It’s Time to Anoint Baseball’s New Hit King

Ichiro Suzuki is 42 years-old. On Monday night, he collected three hits and drew two walks while playing right field and batting lead-off for the Miami Marlins. Monday’s performance raised his 2016 batting average to .350. Despite his age and part-time playing status in 2016, he has been a more valuable player to the Marlins than Giancarlo Stanton. He is 23 hits away from 3,000. When combining his MLB stats with his accomplishments while playing in Japan, he is one hit shy of tying Pete Rose’s record.

Ichiro is incredible. Pete Rose is an overrated crook enslaved by Gamblor. It’s time to decree Ichiro as baseball’s new Hit King.

I understand the argument as to why Ichiro’s hits from Japan shouldn’t count, and Ichiro will never come close to Rose in terms of those intangible qualities writers and fans rely on so heavily, “aura and mystique,” but let’s take a few things into account:

  • Ichiro didn’t begin his MLB career until he was 27 years-old. TWENTY-SEVEN! Derek Jeter was 20 when he collected his first MLB hit. Rose was 21. Paul Molitor was 21. Robin Yount was 18. Willie Mays and Hank Aaron were 20.
  • His transition was rough: Ichiro promptly won the 2001 Most Valuable Player Award (and Rookie of the Year) while leading all of baseball in hits, stolen bases and batting average. I’m guessing he would have performed OK if he started his MLB career a few years sooner…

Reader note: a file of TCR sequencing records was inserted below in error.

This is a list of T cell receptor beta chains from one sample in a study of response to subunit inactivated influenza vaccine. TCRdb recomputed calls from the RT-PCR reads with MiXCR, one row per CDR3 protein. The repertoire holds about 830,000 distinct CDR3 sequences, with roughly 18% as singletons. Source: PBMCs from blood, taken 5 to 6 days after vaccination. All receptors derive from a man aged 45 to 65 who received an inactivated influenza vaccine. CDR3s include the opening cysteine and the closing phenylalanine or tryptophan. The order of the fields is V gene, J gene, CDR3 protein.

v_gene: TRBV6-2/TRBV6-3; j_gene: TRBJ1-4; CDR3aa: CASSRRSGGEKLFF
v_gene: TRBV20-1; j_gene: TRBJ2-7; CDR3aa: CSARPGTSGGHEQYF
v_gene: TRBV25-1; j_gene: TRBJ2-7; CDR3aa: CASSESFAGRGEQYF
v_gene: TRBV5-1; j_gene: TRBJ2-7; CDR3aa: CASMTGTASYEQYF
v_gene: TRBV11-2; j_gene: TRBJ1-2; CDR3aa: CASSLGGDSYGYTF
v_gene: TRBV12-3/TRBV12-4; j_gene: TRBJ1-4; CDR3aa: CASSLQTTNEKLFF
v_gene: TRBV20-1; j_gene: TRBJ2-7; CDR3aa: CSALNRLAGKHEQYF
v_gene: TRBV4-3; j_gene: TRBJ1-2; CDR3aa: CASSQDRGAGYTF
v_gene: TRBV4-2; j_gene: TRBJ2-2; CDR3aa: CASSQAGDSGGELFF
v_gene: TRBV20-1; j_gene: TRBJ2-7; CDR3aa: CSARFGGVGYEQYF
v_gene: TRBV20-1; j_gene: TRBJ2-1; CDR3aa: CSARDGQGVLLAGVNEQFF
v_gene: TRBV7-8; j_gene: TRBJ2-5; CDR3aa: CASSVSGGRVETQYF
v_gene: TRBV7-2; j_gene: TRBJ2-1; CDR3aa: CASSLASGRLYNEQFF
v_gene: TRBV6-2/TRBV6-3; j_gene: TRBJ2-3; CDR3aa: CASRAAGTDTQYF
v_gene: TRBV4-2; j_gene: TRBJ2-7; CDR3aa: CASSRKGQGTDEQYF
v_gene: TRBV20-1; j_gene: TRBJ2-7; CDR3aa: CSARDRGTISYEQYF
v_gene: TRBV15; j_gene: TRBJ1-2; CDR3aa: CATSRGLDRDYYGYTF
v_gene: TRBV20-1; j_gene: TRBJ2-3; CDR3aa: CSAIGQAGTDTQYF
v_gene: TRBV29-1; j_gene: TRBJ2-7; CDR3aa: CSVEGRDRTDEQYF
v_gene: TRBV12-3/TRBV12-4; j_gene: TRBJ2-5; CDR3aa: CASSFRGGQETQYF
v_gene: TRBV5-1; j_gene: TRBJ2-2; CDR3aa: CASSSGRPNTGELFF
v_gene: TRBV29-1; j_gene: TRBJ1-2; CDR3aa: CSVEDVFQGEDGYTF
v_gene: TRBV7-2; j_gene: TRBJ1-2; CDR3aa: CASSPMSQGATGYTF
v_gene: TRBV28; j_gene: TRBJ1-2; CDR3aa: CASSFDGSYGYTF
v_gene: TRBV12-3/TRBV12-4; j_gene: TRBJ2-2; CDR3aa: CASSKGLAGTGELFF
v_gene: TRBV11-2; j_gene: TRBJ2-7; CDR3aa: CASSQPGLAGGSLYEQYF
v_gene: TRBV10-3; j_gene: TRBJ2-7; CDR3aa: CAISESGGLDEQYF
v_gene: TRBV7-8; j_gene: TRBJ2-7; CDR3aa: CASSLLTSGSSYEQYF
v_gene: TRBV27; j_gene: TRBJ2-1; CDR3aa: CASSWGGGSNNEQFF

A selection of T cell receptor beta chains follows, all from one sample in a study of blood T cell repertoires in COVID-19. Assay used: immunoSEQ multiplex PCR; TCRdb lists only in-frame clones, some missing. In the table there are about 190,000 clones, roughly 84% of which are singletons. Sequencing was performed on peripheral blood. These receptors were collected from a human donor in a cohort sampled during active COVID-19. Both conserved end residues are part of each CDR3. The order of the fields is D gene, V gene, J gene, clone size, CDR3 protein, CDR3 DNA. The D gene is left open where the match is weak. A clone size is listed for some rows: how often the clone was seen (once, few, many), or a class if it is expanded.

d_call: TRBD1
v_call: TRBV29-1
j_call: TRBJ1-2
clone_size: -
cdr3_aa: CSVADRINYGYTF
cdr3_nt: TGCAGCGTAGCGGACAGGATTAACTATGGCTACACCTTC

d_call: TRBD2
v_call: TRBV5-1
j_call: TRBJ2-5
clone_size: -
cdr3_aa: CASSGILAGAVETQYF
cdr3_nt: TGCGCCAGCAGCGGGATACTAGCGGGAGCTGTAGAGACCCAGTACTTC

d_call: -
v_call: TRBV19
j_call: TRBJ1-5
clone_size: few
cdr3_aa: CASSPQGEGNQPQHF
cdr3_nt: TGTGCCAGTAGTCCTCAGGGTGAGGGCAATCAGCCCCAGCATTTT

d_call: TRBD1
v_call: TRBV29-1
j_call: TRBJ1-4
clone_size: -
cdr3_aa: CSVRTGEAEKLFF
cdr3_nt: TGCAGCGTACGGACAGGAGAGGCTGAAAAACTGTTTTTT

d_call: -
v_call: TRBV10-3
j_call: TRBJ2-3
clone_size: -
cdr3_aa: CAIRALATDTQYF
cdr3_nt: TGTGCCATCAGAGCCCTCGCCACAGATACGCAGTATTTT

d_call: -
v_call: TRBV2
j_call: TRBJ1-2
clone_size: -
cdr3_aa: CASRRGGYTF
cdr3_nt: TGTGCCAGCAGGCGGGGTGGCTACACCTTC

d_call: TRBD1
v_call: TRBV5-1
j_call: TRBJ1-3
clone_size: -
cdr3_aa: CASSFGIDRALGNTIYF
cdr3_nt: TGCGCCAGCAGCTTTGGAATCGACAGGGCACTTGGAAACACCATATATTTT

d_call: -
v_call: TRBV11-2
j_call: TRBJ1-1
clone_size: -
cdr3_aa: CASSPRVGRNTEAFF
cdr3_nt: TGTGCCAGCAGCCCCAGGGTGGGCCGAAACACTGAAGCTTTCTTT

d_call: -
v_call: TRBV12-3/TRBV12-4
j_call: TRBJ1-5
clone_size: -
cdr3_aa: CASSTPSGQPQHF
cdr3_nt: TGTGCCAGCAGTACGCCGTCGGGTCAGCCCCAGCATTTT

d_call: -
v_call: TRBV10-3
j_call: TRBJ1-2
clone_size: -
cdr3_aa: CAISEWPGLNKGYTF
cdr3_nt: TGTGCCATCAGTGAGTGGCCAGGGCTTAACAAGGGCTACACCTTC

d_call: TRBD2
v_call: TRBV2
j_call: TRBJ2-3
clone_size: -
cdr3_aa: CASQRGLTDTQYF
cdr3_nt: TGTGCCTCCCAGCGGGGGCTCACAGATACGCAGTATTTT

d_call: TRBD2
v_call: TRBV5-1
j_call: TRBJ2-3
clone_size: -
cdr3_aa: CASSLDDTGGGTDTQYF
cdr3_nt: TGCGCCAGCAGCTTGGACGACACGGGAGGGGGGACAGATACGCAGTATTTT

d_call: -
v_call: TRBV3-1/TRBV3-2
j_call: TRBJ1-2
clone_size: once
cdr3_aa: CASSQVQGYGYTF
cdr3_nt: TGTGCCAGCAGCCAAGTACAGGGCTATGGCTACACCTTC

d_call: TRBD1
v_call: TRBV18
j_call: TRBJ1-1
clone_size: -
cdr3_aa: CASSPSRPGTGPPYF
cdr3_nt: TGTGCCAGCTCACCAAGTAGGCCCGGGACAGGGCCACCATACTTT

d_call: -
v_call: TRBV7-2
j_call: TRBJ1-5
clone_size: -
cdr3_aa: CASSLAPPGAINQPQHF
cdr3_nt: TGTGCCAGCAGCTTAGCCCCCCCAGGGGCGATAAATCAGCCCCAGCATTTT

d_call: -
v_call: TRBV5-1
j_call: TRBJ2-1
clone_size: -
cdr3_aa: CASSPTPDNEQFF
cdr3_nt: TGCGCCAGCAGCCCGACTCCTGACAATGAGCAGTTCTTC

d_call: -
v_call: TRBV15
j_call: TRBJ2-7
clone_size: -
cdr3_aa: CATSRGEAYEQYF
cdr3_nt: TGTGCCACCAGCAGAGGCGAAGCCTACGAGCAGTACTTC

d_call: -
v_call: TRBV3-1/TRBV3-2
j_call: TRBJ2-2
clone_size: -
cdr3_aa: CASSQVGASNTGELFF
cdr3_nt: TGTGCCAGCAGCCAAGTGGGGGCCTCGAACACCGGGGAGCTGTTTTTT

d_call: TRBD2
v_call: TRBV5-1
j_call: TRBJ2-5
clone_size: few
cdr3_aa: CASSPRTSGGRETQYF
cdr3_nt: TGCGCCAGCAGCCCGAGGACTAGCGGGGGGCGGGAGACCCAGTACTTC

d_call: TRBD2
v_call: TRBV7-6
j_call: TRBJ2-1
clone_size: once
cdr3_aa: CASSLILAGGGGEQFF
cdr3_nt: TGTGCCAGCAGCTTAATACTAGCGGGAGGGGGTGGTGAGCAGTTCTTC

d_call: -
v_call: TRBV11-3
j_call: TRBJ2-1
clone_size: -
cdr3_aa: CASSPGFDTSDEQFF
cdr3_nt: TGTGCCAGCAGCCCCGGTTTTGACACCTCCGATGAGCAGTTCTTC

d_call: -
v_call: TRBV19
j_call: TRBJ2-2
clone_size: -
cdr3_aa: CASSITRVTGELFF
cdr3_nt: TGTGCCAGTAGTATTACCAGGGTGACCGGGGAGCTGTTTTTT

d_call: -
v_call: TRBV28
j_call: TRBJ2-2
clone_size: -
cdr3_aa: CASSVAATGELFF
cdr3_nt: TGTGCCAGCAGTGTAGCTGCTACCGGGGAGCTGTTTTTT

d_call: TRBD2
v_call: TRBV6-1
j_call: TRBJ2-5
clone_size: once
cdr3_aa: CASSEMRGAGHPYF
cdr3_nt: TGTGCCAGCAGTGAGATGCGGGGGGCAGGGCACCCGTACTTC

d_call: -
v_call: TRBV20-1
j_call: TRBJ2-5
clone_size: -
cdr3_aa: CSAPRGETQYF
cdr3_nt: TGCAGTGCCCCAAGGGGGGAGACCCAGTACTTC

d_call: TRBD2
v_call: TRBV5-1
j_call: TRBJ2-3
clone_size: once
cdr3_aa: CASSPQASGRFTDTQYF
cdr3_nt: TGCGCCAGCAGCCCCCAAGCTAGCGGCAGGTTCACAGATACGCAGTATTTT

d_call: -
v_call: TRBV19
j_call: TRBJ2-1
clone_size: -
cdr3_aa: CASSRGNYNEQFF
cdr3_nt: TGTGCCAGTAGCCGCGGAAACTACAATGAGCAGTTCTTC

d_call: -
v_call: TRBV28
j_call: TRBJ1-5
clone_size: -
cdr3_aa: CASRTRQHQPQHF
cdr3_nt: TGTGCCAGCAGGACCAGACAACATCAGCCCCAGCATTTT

• From 2001-2010, Ichiro had 10 consecutive 200-hit seasons. In 2004, he broke George Sisler’s 80 year-old record for hits in a season by collecting 262. He’s amassed over 235 hits in a season two other times. Rose also has 10 200-hit seasons (never more than three in a row) but he never cracked over 230 in a season and it took him 24 years to do it. Ichiro is currently playing in his 16th season.
  • Rose earned his reputation as “Charlie Hustle,” a guy who never took a play off and always showed up to compete, playing in more games than anyone. Ichiro isn’t that far off, averaging 157 games a season throughout the course of his MLB career.
  • Ichiro never bet on baseball, has helped cultivate a die-hard MLB following in Japan, is a beloved teammate as well as a ridiculous baseball-loving weirdo. Pete Rose is… none of those things.

If Commissioner Rob Manfred wants to avoid dealing with Rose (and his ardent supporters), he should throw MLB’s marketing team on Ichiro and promote the hell out of him. It’ll take the attention away from a guy who has continually used baseball for his own self-promotion and instead divert it to a real ambassador of the game, an all-time great hitter who actually deserves it.

All hail King Ichiro.

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